The U.S. Fish and Wildlife Service will hold two public information meetings in the region next month on plans to expand the Baring and Edmunds units of the Moosehorn National Wildlife Refuge. The meetings will be at 7 p.m. Tuesday, May 1, at the Calais Senior Citizens Center and at 7 p.m. Wednesday, May 2, at Pembroke Elementary School.
The service hopes to add about 1,000 acres of shoreline habitat to the Edmunds Unit, along the Dennys Bay arm of Cobscook Bay. Three parcels are under consideration: the Bellier Cove area from Belyea Road and Route 1 to Hurley Point in Edmunds, Youngs Cove to Ox Cove on Leighton’s Neck in Pembroke and Wilbur Neck, also in Pembroke.
The proposed addition to the Baring Unit is 1,190 acres of wetland and upland habitat, adjacent to the unit’s southeastern boundary, and includes part of the Moosehorn Brook flood plain and the lower stretch of Rocky Meadow Brook. The Edmunds Unit contains 6,665 acres, while the Baring Unit is 16,000 acres.
An environmental assessment released by the service last week states that Cobscook Bay provides some of the most important habitat in Maine for waterfowl, bald eagles, shore birds and marine mammals. The area has been designated a top priority for protection in the U.S.-Canada North American Waterfowl Management Plan because of the great number of black ducks that winter around Cobscook Bay. The Baring Unit is noted for its importance as nesting, brood-rearing and migration habitat for woodcock and black duck.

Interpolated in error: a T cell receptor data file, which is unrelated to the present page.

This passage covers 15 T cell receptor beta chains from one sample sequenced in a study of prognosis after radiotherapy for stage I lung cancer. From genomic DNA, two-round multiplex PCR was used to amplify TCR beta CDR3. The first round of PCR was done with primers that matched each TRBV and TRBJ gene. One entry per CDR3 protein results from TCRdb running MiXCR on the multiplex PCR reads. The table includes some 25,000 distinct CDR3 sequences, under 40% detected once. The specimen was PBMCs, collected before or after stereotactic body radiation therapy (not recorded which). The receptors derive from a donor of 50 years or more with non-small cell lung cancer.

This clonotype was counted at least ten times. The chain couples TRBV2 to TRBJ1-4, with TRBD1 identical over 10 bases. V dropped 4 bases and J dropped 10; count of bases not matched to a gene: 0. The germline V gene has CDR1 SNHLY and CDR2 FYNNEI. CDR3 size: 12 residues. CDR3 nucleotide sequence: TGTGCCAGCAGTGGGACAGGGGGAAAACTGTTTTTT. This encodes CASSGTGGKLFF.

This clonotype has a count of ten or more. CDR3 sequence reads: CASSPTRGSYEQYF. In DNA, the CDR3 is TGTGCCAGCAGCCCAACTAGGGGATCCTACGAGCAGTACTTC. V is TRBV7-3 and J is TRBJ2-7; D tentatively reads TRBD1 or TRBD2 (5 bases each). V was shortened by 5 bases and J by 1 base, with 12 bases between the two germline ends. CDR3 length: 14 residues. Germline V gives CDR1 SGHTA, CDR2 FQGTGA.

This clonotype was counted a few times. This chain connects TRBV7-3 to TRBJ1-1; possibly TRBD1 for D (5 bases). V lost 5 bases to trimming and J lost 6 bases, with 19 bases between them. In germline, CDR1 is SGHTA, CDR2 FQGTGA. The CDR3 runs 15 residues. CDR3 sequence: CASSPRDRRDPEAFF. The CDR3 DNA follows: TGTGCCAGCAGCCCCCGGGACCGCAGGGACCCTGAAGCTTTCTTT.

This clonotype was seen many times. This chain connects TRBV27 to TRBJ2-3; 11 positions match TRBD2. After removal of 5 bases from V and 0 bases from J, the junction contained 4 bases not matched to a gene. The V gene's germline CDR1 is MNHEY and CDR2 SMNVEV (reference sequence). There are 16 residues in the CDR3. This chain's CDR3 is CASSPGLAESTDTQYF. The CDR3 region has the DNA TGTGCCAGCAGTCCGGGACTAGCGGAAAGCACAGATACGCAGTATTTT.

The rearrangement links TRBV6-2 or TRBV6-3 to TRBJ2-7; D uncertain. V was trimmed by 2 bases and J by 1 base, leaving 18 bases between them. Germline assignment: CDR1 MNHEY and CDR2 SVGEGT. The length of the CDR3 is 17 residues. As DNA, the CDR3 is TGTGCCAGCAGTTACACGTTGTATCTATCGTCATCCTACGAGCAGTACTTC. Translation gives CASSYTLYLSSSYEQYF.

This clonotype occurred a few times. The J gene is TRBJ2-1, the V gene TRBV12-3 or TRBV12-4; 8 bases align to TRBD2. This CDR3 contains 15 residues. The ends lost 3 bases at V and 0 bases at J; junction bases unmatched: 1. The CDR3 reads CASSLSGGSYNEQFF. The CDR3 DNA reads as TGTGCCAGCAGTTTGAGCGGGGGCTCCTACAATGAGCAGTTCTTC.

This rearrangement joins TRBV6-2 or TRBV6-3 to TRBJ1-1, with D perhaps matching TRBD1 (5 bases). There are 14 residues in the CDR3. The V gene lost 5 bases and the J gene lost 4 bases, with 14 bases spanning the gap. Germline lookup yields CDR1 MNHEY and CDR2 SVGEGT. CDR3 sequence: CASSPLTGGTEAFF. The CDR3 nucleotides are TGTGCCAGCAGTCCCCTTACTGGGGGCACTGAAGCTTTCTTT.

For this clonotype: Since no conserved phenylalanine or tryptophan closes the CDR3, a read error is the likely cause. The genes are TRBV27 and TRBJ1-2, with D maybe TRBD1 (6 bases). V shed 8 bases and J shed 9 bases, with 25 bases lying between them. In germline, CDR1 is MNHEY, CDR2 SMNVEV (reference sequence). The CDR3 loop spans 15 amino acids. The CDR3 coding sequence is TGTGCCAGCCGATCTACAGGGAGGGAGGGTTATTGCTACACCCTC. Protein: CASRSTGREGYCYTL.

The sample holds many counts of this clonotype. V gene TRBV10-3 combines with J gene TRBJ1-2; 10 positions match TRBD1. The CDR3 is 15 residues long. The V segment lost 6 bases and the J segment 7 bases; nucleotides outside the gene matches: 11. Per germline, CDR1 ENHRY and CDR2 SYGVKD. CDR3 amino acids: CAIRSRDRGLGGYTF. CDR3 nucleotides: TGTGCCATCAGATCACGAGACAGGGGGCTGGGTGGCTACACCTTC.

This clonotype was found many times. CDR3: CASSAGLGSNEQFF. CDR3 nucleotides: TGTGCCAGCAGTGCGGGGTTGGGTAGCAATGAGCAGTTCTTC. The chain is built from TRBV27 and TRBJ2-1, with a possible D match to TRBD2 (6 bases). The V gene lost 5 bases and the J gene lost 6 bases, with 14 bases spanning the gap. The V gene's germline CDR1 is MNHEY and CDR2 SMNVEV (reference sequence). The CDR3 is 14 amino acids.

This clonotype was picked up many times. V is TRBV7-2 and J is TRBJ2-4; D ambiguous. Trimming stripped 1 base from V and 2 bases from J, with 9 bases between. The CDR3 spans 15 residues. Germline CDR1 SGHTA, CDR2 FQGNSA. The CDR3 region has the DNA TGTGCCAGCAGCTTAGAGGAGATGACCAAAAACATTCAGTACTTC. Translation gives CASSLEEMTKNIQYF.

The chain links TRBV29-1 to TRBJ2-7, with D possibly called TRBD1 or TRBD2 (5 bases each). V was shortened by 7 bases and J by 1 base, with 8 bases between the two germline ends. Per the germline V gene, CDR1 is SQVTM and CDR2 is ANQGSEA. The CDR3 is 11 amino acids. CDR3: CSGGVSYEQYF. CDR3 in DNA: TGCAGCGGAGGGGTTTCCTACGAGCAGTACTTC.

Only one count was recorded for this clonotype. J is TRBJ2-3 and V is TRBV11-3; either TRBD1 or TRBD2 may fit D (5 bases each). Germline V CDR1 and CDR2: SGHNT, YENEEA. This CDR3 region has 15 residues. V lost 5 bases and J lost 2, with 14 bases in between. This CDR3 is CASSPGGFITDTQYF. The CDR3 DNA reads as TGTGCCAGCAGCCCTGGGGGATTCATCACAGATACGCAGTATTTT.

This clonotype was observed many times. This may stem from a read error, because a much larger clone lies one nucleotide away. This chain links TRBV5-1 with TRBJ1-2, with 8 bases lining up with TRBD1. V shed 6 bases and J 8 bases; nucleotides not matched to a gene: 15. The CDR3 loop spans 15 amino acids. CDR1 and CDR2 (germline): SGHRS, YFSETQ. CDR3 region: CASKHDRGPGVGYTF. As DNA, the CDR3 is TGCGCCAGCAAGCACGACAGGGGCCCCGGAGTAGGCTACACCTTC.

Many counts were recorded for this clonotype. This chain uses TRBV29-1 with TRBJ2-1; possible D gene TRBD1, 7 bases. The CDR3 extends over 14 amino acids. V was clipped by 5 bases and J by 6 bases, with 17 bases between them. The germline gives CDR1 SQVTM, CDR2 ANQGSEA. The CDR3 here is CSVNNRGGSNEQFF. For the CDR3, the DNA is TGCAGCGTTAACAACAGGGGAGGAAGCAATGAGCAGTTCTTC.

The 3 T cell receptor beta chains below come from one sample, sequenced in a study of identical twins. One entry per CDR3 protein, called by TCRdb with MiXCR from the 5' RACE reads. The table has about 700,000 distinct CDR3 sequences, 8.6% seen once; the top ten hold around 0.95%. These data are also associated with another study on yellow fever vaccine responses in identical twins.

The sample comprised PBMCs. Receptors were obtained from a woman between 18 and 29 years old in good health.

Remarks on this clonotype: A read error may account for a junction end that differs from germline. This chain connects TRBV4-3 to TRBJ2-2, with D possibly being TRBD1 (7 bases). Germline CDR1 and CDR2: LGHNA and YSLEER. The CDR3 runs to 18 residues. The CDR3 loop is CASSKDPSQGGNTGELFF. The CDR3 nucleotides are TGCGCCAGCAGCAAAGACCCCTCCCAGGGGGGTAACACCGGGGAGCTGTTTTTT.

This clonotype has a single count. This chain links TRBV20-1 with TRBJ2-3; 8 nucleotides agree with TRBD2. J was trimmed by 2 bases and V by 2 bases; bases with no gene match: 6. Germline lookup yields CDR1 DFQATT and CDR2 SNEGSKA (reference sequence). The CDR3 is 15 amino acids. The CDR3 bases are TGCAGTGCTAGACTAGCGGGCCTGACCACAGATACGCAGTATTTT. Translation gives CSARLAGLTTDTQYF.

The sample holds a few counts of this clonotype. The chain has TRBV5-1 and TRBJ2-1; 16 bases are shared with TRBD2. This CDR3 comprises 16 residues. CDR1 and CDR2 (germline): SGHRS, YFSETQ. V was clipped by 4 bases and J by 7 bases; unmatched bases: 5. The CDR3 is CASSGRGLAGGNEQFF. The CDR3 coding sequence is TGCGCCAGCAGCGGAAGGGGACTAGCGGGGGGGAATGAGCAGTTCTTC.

The service proposes cooperative arrangements with landowners to acquire the lands through outright purchase or the purchase of conservation easements. It is the service’s policy to obtain the minimum interest in the land that is necessary to achieve its objective of preserving wildlife habitat, so conservation easements are often the most cost-effective method. However, since easements include the purchase of development rights, their cost can approach that of title purchases, making that method financially unfeasible. Purchases are made at fair market value.
Although its primary purposes is to protect habitat, Moosehorn has always allowed shoreline access, clamming, cross-country skiing, fishing, hunting and other activities compatible with wildlife management goals. The service also makes revenue-sharing payments to the communities and townships in lieu of property taxes, at a value based upon the highest and best use of the land. The refuge made payments totaling $45,733 in 1988.
If the landowners are not willing to sell their land or the development rights, the service either will take no action, relying on existing federal, state and local laws and regulations to protect the habitat, or it will rely on the involvement of conservation agencies or organizations, such as the Land for Maine’s Future Board, the Nature Conservancy, the Maine Coast Heritage Trust and the Quoddy Regional Land Trust.
Written comments on the proposed acquisitions should be sent by May 9 to the U.S. Fish and Wildlife Service regional office at One Gateway Center, Suite 700, Newton Corner, Mass. 02158.
More information may be obtained by calling either William Zinni at the service’s Office of Realty at (617) 965-5100 ext. 410, or Moosehorn Refuge Manager Douglas Mullen at (207) 454-3521.